From Terry’s Columns | By Terry Savage on August 28, 2019 | www.terrysavage.com/small-biz-health-insurance-deal/
If you work for a small business that does not offer health insurance, this column is for you. It falls under the “amazing but true” category: You can have a health insurance plan equal to the best offered in your state, at no cost to your boss, and on a pre-tax basis (meaning premiums are deductible) to you.
Best of all, this type of plan is available to businesses with as few as two employees — even if only one employee decides to get the insurance. So if the owner has Medicare, for example, the other full-time employee(s) can sign up for this full-benefit group plan, with almost no paperwork involved.
Why don’t you know about this opportunity? Because no one has an incentive to sell this plan! It’s a little noticed feature of the Affordable Care Act designed to encourage small businesses to provide health insurance. But because the insurance industry is focused on large companies (with big profits to be made), no one is reaching out to small businesses and their employees.
The time to start thinking about this coverage is now, before the year-end rush, when people typically begin to worry about health insurance for the following year. So, show this column to your boss if your company has fewer than 50 employees and doesn’t offer health insurance.
Every year a special enrollment period occurs between November 15 and December 15. During that period employers can establish job-based plans, effective January 1 of the following year. During that period, all insurance companies that are selling plans in your state, on or off the health care exchanges, must agree to accept all small businesses that apply for coverage.
The insurers are required to offer comparable coverage to these small businesses and their employees, meaning there will be a choice of physicians and hospitals in the plan, just as the large companies negotiate for their employees.
Here are the key factors that make this opportunity so attractive.
—No employer contribution is required. Employers can contribute as much or as little as they choose, even if that amount is zero, and the employee pays the premium.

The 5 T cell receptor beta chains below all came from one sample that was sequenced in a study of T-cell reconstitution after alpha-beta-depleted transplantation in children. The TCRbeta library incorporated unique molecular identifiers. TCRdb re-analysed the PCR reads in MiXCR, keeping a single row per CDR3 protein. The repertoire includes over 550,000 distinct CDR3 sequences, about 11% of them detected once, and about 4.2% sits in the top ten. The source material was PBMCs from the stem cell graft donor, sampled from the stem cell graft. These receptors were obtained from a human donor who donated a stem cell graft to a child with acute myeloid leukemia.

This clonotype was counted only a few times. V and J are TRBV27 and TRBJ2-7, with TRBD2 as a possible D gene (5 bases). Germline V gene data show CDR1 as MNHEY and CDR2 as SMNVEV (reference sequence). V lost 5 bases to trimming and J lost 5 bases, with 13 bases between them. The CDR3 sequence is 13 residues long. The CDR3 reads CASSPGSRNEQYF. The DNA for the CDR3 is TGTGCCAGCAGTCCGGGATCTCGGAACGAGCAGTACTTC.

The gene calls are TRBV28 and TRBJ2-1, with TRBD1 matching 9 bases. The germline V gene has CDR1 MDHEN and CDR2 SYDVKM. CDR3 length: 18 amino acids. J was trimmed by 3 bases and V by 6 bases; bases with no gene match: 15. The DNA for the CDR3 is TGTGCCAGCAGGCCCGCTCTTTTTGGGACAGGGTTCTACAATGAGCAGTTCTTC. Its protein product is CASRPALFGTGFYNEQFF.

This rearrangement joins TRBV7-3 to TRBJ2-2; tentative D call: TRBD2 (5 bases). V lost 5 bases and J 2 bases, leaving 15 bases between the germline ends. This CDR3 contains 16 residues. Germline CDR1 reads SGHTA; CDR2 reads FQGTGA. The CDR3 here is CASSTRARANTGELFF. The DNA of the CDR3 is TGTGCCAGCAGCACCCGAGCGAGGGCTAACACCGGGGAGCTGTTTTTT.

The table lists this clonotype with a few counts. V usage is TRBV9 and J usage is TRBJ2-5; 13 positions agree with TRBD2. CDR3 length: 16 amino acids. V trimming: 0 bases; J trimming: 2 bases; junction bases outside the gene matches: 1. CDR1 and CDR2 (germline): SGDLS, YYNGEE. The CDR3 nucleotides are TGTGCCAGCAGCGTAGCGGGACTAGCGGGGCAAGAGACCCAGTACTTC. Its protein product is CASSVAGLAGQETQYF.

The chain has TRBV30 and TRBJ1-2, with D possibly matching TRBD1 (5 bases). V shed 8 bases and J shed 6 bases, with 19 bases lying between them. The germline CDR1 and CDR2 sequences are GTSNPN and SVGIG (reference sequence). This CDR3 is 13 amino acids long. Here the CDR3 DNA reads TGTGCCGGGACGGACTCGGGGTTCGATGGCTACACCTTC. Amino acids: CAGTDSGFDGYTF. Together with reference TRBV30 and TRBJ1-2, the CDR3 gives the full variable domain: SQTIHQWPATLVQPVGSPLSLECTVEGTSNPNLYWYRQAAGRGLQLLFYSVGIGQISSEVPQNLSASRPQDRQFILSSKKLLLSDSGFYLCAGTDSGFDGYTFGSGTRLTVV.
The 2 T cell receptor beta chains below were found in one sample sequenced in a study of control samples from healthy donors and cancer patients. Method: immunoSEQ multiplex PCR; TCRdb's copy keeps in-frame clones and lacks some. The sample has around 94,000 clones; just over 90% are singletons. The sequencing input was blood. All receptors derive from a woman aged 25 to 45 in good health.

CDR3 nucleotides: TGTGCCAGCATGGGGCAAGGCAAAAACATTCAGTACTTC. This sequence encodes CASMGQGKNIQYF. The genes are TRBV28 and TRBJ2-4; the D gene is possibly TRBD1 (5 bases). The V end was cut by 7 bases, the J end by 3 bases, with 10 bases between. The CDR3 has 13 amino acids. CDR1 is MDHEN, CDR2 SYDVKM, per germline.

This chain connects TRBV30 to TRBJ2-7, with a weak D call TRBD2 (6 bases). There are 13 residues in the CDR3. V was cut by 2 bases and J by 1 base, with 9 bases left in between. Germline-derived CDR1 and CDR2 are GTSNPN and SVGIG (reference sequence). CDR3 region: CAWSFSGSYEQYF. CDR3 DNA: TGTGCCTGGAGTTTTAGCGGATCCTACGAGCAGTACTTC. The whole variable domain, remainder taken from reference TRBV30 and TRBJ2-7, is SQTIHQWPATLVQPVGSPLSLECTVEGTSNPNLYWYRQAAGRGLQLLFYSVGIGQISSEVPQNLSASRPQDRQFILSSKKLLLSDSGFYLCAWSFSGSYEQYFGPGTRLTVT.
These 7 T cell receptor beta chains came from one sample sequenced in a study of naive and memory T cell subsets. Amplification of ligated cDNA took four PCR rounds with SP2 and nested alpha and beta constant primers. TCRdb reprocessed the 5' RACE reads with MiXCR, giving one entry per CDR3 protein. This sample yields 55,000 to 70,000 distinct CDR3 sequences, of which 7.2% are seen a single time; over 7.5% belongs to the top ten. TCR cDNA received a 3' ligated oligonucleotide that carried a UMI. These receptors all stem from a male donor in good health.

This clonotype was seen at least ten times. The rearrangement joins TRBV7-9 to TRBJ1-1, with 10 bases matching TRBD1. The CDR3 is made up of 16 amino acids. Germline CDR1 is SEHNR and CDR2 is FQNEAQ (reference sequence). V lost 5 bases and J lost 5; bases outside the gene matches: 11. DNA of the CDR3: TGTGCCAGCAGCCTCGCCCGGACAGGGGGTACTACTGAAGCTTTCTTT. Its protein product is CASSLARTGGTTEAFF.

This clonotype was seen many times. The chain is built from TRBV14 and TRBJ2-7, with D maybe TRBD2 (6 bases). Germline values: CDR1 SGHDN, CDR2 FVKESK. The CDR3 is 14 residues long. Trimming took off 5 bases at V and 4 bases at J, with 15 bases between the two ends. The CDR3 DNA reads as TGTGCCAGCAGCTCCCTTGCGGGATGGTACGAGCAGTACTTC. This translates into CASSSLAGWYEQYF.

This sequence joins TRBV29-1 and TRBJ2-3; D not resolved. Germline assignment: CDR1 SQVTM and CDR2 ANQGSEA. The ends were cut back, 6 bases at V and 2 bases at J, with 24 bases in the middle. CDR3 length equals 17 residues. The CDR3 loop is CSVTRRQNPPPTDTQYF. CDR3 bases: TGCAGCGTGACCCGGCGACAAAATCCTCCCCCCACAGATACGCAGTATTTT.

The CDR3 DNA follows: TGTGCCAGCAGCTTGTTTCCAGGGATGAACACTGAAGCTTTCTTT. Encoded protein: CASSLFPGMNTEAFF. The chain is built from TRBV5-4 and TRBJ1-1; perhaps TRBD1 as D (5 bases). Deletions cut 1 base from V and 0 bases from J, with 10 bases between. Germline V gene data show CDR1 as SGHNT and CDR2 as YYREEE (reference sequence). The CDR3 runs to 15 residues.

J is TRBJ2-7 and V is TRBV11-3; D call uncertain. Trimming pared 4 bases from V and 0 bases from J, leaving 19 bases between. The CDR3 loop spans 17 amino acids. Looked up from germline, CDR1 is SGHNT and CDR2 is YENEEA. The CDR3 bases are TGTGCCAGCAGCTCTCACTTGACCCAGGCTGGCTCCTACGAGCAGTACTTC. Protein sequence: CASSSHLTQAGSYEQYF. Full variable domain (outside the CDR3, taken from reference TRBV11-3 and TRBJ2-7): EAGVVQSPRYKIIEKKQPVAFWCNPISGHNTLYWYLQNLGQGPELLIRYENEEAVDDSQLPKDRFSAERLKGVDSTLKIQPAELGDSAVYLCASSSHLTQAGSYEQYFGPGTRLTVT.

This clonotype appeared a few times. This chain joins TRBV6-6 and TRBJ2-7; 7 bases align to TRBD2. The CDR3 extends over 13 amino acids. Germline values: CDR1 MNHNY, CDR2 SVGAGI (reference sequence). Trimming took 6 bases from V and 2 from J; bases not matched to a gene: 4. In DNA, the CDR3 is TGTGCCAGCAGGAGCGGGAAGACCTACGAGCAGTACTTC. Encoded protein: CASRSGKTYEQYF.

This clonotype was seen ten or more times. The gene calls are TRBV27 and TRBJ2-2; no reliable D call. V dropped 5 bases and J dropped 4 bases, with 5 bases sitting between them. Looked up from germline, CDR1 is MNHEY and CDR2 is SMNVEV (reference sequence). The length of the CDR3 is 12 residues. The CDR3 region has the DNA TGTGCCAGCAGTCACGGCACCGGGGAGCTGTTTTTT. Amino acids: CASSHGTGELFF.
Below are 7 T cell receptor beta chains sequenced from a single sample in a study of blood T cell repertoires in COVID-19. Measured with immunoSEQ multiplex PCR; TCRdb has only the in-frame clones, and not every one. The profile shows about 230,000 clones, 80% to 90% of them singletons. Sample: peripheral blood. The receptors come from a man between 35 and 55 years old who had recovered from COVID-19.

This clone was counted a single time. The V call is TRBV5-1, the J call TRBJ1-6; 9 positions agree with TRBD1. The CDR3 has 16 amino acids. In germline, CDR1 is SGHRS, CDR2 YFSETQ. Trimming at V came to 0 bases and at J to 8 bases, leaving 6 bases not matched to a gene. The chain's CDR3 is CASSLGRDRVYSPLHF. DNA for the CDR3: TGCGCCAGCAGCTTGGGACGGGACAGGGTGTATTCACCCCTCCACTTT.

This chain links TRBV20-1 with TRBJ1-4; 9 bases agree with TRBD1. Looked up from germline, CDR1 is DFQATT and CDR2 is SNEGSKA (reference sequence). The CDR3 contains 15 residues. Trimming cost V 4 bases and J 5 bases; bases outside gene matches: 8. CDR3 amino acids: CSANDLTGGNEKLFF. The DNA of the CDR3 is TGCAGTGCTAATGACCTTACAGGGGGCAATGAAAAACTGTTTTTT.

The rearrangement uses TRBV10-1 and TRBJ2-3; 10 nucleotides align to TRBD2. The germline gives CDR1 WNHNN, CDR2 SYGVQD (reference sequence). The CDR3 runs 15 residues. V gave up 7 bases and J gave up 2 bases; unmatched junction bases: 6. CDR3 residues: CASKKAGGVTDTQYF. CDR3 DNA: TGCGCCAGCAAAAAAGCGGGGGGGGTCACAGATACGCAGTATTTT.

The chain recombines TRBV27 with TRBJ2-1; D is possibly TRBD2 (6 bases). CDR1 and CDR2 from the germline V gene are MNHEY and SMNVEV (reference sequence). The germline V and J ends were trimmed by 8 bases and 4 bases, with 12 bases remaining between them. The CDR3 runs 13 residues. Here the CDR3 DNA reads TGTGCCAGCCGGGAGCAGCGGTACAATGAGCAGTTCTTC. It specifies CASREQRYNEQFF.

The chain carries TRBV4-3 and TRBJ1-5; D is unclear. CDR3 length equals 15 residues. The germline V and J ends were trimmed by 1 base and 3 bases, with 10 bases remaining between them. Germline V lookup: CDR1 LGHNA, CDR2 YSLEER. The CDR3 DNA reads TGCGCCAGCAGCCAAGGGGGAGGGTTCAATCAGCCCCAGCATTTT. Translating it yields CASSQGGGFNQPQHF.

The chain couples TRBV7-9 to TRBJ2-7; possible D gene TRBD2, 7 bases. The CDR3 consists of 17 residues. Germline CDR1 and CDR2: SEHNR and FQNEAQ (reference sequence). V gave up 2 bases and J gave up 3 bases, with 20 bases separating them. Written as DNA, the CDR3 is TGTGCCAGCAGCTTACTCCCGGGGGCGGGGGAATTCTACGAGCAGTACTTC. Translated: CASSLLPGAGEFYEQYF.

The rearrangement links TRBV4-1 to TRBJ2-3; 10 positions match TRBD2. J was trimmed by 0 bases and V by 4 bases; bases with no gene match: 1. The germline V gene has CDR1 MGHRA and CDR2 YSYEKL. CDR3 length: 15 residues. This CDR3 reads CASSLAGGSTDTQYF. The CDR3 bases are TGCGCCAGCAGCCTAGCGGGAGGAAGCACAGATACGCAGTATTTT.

—No employee participation is required. As few as just one employee can elect to have coverage and have policy issued. So, if a lower-paid worker finds a better deal with a subsidized ACA plan, he or she can opt out of paying for this coverage. And there is no employer penalty.
—There are no pre-existing condition limitations on policies issued.
—Employees electing to enroll in the plan can pay their portion of the premium, and other qualified out-of-pocket expenses, with pre-tax dollars with proper plan design. (As a side benefit for employers, since this is a pre-tax contribution for the employee, the employer pays less in payroll taxes.)
There is no “name” for this section of the law. It’s simply called the “small business special enrollment period.” As noted above, few health insurance brokers are out selling this great deal. It’s sort of an “inside insurance” secret.
Among those that do are the Vesta Benefits Group (www.vestabenefitsgroup.com) and eHealth (ehealthinsurance.com). A health plan is one of the most valuable benefits an employer can ever offer, notes Allen Wishner, CEO of Vesta. “Even the smallest company needs to compete for talent, and now they can do so affordably.”
Amid this national debate about healthcare coverage, millions of people who work for small businesses — and their families — are adrift in a sea of bad choices. They may earn too much to receive a subsidy on ACA policies, making insurance too costly. Now, the boss of every small business has a chance to be a hero — offering a full-coverage, deductible-premium group health insurance plan to every employee who wants it — at no cost to the company!
Yes, this is the one deal too good to be true — but it is true! And that’s the Savage Truth.